Post count: 2

I was able to eventually figure this out on my own. Maybe someone else will find this useful, so I’ll go through everything I went through to figure this out. I’m sure I could have made it easier on myself, but online searches kept pointing me to information that was outdated. Anyways, here you go:

First off, I previously tried screwing around with /opt/retropie/configs/n64/retroarch.cfg. Thankfully I had a backup and just restored it to the original. Secondly, I hooked up a keyboard and regained the ability to at least choose the n64 default emulator and specific choices for individual ROMs. So from there I found a n64 compatibility list and started selecting emulators from that sheet.

If I had a game based on lr-mupen64plus (Libretto? I think it’s called sometimes), I started a game with that emulator choice and was able to pull up an on-screen menu via F1 on my keyboard to do a custom mapping for my Xbox 360 controller.

However, most of the other games I was trying used mupen64plus, and either there is no onscreen menu to do the mapping or I can’t find one. Either way, I had to edit the /opt/retropie/configs/n64/mupen64plus.cfg file to make the specific mappings for my controller work.

To even know what the mappings were I had to plug in a keyboard, exit emulationstation and run the following command: jstest /dev/input/js0. It brough up text listing axis and buttons for the controller. I pressed every button, one at a time, watched what values changed for 0, and then made a notation. This is what I came up with for my Xbox 360 controller connected wirelessly to a 3rd party USB to wireless adapter (YMMV of course):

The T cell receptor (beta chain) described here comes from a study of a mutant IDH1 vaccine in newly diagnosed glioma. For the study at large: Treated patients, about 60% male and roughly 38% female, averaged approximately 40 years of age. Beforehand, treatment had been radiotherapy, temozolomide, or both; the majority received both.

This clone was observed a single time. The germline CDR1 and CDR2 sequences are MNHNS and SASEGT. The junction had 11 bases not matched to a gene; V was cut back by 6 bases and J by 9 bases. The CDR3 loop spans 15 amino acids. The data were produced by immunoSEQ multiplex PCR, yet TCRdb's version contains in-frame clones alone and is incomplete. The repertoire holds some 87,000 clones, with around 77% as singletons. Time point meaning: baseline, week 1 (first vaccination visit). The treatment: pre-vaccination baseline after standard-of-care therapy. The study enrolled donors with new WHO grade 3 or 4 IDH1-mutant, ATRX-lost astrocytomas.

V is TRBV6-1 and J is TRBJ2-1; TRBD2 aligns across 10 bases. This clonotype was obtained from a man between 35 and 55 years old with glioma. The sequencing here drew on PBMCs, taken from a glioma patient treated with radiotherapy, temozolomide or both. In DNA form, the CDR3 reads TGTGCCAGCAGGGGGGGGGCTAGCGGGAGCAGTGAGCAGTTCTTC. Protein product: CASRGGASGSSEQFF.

L Analog up:          axis -1
L Analog down       axis +1
L Analog left          axis -0
L Analog right       axis +0

R Analog up          axis -3
R Analog down     axis +3
R Analog left          axis -2
R Analog right        axis +2

Digital up               axis -5
Digital down          axis +5
Digital left               axis -4
Digital right             axis +4

Select    button 8
Start       button 9
Xbox button     button 10

A          button 0
B          button 1
X          button 2
Y          button 3

L trigger          button 6
R trigger          button 7
L shoulder button     button 4
R shoulder button     button 5

I then modified the mupen64plus.cfg file and looked for the [Input-SDL-Control1] section to modify the settings for the controller. In that section I HAD TO set mode = 0 (fully manual), otherwise it would just revert my custom mapping. Right under the # Digital button configuration mappings section is where I put in the customizations. Obviously these are my preferences but maybe this will be an example for someone:

# Digital button configuration mappings
DPad R = "hat(0 Right)"
DPad L = "hat(0 Left)"
DPad D = "hat(0 Down)"
DPad U = "hat(0 Up)"
Start = "button(9)"
Z Trig = "button(5)"
B Button = "button(1)"
A Button = "button(0)"
C Button R = "axis(2+)"
C Button L = "axis(2-)"
C Button D = "axis(3+)"
C Button U = "axis(3-)"
R Trig = "button(7)"
L Trig = "button(6)"

Lastly, it bothered me like crazy that there wasn’t a hotkey for me to exit the mupen64plus emulator from my controller. Since I did the hard work earlier to understand the configuration of every button and stick on my Xbox 360 controller, I just had to pick a single button for the hotkey (I believe that key combinations for mupen64plus are not allowed, but maybe I’m wrong). I decided to use the Xbox button, which for my controller was button 10. From looking online, I had list the joystick number. Since it tested as js0, then it’s joystick 0, or J0 for the parameter, and B10 for “button 10”. I modified the following area to allow the hotkey:
Joy Mapping Stop = "J0B10"

Frustrations with the controller on mupen64plus are now over! Hope this helped someone other than myself.